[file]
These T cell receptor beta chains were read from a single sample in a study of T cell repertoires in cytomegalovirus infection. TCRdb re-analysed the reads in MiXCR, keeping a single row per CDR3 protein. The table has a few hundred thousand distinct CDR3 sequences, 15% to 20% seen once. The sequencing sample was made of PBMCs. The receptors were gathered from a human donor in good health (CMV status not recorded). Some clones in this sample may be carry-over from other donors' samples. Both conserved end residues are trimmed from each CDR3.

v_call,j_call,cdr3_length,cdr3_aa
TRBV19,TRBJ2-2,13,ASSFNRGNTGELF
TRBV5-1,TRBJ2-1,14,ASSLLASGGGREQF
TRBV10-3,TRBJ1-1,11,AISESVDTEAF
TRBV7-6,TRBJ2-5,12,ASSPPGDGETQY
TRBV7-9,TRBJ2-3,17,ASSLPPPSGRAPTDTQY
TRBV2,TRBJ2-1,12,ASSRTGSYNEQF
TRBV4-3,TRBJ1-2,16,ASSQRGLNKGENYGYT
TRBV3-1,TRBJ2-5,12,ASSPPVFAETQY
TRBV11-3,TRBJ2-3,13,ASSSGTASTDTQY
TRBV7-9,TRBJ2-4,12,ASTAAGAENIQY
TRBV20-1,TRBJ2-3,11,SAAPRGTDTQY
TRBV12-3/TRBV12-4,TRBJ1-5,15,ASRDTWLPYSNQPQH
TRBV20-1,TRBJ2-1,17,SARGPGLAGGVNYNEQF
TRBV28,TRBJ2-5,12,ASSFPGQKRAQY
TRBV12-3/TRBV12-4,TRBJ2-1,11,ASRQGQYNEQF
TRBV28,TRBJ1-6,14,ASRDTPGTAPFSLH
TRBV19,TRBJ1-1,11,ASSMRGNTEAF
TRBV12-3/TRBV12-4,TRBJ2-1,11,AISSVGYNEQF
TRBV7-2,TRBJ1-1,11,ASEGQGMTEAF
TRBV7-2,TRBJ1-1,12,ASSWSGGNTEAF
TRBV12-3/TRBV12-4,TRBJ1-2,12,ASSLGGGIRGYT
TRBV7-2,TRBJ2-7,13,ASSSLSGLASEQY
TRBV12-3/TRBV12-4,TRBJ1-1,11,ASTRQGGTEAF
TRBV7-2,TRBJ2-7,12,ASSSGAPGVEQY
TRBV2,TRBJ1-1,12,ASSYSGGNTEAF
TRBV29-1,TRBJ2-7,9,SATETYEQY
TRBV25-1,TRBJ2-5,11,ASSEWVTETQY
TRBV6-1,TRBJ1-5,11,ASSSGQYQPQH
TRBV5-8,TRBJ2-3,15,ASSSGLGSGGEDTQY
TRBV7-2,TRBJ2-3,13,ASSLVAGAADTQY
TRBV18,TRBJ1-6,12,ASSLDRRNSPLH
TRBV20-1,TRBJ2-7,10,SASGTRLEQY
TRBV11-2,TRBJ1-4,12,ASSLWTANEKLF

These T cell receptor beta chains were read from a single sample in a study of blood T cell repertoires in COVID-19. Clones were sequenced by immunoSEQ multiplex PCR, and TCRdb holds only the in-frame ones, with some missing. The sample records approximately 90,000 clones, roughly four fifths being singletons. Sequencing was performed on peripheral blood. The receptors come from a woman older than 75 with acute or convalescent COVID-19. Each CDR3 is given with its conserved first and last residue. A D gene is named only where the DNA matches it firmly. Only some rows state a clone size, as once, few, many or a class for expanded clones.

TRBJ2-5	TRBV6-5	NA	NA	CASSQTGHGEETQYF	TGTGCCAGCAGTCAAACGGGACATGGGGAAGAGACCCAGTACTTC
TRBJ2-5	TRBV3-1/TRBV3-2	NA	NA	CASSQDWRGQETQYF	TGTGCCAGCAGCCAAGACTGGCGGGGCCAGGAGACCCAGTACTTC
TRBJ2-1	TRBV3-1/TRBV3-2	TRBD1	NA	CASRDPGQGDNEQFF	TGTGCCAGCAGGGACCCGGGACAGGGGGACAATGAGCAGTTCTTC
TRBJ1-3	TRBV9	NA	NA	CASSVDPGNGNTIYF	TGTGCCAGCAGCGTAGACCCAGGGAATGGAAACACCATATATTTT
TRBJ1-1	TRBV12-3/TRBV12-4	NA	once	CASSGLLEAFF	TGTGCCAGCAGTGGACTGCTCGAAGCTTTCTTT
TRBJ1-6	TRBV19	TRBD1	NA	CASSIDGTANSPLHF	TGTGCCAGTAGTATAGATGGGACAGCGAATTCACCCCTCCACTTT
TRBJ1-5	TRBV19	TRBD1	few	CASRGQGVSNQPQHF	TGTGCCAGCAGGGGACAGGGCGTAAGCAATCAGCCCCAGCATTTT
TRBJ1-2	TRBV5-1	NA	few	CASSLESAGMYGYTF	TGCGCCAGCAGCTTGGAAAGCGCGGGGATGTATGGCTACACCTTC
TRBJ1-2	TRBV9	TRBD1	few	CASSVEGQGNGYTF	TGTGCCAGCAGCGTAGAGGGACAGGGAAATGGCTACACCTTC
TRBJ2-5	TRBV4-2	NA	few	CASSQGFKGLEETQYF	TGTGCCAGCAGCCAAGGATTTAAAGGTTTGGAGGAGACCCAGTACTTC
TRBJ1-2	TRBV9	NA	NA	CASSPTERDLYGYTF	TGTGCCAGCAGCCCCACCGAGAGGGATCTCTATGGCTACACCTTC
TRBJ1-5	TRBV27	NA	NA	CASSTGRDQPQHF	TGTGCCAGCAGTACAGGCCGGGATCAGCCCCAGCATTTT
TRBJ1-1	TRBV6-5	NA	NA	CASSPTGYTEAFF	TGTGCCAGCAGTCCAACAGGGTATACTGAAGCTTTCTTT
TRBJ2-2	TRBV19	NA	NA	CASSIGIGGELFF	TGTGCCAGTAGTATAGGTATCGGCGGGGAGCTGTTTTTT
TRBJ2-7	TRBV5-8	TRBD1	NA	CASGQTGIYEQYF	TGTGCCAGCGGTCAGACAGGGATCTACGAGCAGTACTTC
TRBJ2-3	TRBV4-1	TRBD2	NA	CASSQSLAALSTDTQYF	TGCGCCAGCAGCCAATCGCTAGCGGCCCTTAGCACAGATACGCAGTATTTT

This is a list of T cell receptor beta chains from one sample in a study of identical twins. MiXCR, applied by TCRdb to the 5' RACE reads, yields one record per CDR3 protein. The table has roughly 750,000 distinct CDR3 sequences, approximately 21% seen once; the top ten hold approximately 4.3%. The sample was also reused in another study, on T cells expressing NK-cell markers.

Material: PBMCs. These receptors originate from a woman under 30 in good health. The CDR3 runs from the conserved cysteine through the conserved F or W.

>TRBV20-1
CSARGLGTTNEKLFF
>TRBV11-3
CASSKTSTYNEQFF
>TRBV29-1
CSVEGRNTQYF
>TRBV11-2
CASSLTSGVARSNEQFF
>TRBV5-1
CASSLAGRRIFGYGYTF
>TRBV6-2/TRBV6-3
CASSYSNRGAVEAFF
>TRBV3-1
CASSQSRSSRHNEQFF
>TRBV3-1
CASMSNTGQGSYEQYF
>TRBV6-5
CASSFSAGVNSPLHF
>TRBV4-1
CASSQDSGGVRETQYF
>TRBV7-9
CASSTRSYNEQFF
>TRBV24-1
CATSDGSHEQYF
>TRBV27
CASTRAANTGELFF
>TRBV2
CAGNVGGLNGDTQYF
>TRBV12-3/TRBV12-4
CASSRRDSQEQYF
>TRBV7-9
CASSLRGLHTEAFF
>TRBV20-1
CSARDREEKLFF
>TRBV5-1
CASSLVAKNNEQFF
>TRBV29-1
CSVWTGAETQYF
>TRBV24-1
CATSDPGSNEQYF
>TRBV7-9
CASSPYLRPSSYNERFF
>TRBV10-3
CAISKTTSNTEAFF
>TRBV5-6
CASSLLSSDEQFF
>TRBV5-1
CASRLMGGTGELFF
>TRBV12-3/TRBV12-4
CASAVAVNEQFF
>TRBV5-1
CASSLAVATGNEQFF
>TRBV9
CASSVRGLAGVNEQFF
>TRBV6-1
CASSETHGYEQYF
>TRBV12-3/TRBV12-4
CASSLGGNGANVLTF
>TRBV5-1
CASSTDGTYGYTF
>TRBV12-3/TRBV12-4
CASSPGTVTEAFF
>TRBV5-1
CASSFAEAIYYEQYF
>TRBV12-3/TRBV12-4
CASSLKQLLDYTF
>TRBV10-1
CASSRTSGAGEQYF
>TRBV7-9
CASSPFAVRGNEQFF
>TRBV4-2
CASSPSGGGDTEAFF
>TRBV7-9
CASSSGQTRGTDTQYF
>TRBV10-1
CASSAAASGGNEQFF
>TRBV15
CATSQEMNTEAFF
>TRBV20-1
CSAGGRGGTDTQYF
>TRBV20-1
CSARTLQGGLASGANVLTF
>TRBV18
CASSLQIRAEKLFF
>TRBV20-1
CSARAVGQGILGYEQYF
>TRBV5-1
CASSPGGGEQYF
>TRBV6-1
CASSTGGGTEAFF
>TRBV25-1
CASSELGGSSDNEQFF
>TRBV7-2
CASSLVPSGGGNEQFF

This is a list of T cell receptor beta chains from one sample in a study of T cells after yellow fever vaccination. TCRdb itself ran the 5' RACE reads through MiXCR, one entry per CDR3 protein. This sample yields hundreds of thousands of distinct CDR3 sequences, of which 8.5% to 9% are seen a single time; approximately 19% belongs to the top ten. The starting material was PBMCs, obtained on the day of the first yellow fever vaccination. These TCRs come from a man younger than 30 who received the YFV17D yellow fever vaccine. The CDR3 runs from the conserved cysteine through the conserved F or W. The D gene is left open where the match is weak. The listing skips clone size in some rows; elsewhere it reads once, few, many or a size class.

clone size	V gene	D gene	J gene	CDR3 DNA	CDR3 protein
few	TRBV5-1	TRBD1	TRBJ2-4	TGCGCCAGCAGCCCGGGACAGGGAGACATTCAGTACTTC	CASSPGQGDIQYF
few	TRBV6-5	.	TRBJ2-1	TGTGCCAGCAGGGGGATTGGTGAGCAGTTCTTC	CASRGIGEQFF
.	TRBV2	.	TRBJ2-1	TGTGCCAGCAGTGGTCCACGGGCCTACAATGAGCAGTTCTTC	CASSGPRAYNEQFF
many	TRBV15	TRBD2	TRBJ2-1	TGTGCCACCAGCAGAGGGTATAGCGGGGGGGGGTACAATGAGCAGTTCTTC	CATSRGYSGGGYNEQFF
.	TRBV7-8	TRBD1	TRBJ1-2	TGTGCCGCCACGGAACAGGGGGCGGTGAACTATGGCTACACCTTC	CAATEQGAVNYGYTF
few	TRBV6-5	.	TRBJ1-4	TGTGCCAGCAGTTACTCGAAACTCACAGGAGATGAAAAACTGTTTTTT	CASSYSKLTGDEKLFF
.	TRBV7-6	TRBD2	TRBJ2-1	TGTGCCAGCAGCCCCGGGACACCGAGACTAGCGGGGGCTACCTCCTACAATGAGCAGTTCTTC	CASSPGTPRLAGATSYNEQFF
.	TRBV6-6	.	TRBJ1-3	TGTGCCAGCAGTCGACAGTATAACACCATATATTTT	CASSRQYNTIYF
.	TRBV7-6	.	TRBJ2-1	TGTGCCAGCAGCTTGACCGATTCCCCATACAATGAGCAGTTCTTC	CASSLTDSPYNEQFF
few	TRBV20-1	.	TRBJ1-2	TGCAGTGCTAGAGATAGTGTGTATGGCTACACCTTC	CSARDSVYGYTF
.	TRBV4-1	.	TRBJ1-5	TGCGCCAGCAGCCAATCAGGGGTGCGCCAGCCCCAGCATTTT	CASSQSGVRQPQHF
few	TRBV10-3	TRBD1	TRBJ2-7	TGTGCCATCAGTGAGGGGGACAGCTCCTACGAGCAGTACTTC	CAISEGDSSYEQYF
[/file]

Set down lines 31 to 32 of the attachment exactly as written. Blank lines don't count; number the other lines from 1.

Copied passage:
TRBV5-8,TRBJ2-3,15,ASSSGLGSGGEDTQY
TRBV7-2,TRBJ2-3,13,ASSLVAGAADTQY